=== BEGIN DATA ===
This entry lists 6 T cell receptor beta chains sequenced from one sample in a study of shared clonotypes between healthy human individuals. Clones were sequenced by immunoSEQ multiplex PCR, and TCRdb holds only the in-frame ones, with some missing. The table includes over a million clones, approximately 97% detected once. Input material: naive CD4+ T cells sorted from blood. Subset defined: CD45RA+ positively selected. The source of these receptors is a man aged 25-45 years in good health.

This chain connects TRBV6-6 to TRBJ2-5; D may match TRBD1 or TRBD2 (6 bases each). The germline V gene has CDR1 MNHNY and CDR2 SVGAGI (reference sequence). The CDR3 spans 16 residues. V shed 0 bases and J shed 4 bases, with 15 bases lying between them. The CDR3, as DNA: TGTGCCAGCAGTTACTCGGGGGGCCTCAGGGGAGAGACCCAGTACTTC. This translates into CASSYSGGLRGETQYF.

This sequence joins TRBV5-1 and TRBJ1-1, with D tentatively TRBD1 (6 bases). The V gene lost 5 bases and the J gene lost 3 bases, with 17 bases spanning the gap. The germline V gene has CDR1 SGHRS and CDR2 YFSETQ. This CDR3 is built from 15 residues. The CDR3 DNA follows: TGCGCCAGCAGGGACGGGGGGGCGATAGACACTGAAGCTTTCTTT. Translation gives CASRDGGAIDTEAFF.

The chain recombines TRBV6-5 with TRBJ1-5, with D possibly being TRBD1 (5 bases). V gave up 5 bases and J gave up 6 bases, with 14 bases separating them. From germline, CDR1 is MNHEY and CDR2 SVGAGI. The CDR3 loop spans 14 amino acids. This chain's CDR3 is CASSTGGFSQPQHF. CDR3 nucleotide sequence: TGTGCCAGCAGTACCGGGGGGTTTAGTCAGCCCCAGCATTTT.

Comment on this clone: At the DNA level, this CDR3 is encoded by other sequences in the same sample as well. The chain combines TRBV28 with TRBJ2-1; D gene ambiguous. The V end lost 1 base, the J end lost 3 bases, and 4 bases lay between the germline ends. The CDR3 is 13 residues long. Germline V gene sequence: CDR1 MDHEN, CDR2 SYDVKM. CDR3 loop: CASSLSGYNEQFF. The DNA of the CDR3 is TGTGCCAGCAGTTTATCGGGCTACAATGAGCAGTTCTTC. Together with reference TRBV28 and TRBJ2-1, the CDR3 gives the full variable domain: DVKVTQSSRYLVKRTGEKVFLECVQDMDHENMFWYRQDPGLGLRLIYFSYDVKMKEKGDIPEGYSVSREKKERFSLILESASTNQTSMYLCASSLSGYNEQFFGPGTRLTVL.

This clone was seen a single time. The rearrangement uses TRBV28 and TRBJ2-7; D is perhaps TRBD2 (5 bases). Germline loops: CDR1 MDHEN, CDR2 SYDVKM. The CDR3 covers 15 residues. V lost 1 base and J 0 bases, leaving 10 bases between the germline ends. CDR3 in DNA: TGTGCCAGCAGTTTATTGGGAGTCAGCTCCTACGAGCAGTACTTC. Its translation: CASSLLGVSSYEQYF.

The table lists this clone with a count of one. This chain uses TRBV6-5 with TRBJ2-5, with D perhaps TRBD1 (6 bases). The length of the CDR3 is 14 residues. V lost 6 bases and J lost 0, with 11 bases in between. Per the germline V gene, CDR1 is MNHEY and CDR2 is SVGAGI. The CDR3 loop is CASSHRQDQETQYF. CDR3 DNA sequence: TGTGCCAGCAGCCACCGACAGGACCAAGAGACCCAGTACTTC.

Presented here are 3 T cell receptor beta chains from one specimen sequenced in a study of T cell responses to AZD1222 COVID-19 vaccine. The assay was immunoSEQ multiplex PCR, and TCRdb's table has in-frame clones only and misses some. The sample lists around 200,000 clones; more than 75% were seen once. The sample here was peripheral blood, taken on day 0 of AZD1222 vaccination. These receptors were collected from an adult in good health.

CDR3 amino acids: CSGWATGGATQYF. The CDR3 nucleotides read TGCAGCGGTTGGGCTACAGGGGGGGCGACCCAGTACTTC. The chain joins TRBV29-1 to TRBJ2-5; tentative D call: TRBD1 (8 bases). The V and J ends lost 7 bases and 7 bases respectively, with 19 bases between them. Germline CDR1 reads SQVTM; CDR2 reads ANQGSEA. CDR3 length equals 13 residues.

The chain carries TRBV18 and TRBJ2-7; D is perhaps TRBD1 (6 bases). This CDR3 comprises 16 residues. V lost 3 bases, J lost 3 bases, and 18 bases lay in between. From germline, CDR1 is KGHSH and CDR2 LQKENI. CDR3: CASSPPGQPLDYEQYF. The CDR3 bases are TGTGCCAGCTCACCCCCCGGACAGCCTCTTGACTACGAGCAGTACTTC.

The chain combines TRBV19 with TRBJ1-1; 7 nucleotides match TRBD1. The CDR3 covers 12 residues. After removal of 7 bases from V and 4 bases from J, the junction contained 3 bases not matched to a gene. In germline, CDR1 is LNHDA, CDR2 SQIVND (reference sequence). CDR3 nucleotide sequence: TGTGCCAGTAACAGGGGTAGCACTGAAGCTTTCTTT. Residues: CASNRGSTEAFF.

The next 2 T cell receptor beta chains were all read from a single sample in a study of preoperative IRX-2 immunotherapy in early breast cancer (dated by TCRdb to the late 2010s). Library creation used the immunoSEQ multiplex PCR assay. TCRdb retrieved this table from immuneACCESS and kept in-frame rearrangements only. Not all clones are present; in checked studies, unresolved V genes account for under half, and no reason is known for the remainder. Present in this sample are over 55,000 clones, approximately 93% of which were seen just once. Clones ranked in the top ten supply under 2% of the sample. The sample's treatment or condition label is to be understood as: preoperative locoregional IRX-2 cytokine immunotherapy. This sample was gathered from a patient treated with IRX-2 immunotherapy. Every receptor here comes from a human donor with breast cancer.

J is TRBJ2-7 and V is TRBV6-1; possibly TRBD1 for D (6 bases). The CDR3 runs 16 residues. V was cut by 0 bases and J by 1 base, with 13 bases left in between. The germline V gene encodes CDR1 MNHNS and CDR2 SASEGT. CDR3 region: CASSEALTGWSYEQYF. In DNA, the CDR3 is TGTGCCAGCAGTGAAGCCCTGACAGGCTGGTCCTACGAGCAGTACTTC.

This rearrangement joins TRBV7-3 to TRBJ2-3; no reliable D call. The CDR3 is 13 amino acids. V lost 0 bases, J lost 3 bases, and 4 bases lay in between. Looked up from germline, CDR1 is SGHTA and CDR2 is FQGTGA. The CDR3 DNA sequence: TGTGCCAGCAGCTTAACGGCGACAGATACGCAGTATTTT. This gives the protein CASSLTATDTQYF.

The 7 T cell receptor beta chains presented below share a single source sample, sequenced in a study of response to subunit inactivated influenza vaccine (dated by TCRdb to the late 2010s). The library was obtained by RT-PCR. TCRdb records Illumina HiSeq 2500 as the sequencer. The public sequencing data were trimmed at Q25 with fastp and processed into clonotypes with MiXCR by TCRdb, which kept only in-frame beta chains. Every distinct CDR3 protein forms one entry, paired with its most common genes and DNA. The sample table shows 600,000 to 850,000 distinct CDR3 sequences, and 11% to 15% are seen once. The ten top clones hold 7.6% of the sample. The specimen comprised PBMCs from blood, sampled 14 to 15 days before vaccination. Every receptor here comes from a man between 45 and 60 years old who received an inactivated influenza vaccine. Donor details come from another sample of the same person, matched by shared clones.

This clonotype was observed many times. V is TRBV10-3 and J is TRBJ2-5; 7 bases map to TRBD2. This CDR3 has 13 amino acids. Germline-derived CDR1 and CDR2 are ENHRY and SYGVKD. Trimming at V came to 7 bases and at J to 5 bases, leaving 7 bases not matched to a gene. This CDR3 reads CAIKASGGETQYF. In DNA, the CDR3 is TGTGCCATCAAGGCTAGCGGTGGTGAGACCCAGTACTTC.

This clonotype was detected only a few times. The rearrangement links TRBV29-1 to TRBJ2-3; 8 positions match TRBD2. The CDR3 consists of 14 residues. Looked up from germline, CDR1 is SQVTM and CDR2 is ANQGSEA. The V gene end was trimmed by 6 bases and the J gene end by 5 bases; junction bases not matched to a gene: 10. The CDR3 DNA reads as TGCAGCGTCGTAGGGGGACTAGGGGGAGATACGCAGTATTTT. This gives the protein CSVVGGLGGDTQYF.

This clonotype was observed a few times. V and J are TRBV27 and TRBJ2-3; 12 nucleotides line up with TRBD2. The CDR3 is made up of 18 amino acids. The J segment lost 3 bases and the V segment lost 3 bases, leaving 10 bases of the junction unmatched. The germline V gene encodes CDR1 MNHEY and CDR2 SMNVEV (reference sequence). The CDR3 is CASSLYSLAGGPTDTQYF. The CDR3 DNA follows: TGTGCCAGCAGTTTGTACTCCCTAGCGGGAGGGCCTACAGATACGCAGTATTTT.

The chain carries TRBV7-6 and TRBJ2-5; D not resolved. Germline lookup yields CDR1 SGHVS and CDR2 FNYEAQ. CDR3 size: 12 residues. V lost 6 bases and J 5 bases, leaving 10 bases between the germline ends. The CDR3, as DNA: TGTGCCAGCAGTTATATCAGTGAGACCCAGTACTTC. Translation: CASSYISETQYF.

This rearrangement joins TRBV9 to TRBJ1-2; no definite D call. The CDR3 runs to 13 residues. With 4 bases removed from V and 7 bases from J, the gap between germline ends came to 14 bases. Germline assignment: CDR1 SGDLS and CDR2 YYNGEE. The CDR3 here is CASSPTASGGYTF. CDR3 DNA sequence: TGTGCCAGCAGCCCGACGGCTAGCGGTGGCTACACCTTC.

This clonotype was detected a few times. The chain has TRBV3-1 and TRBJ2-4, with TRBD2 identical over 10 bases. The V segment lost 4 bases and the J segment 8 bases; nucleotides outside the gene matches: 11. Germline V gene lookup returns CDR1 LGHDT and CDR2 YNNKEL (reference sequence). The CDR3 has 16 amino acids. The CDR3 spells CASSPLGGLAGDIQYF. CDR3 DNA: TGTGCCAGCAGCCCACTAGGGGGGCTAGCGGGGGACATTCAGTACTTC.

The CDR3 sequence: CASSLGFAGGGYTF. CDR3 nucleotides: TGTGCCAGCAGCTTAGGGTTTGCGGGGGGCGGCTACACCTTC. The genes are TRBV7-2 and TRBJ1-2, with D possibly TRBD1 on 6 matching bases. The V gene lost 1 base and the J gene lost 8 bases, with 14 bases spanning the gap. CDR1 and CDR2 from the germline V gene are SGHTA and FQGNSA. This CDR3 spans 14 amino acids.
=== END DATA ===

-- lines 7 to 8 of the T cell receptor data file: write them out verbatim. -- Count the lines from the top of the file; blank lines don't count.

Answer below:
The table lists this clone with a count of one. This chain uses TRBV6-5 with TRBJ2-5, with D perhaps TRBD1 (6 bases). The length of the CDR3 is 14 residues. V lost 6 bases and J lost 0, with 11 bases in between. Per the germline V gene, CDR1 is MNHEY and CDR2 is SVGAGI. The CDR3 loop is CASSHRQDQETQYF. CDR3 DNA sequence: TGTGCCAGCAGCCACCGACAGGACCAAGAGACCCAGTACTTC.

Presented here are 3 T cell receptor beta chains from one specimen sequenced in a study of T cell responses to AZD1222 COVID-19 vaccine. The assay was immunoSEQ multiplex PCR, and TCRdb's table has in-frame clones only and misses some. The sample lists around 200,000 clones; more than 75% were seen once. The sample here was peripheral blood, taken on day 0 of AZD1222 vaccination. These receptors were collected from an adult in good health.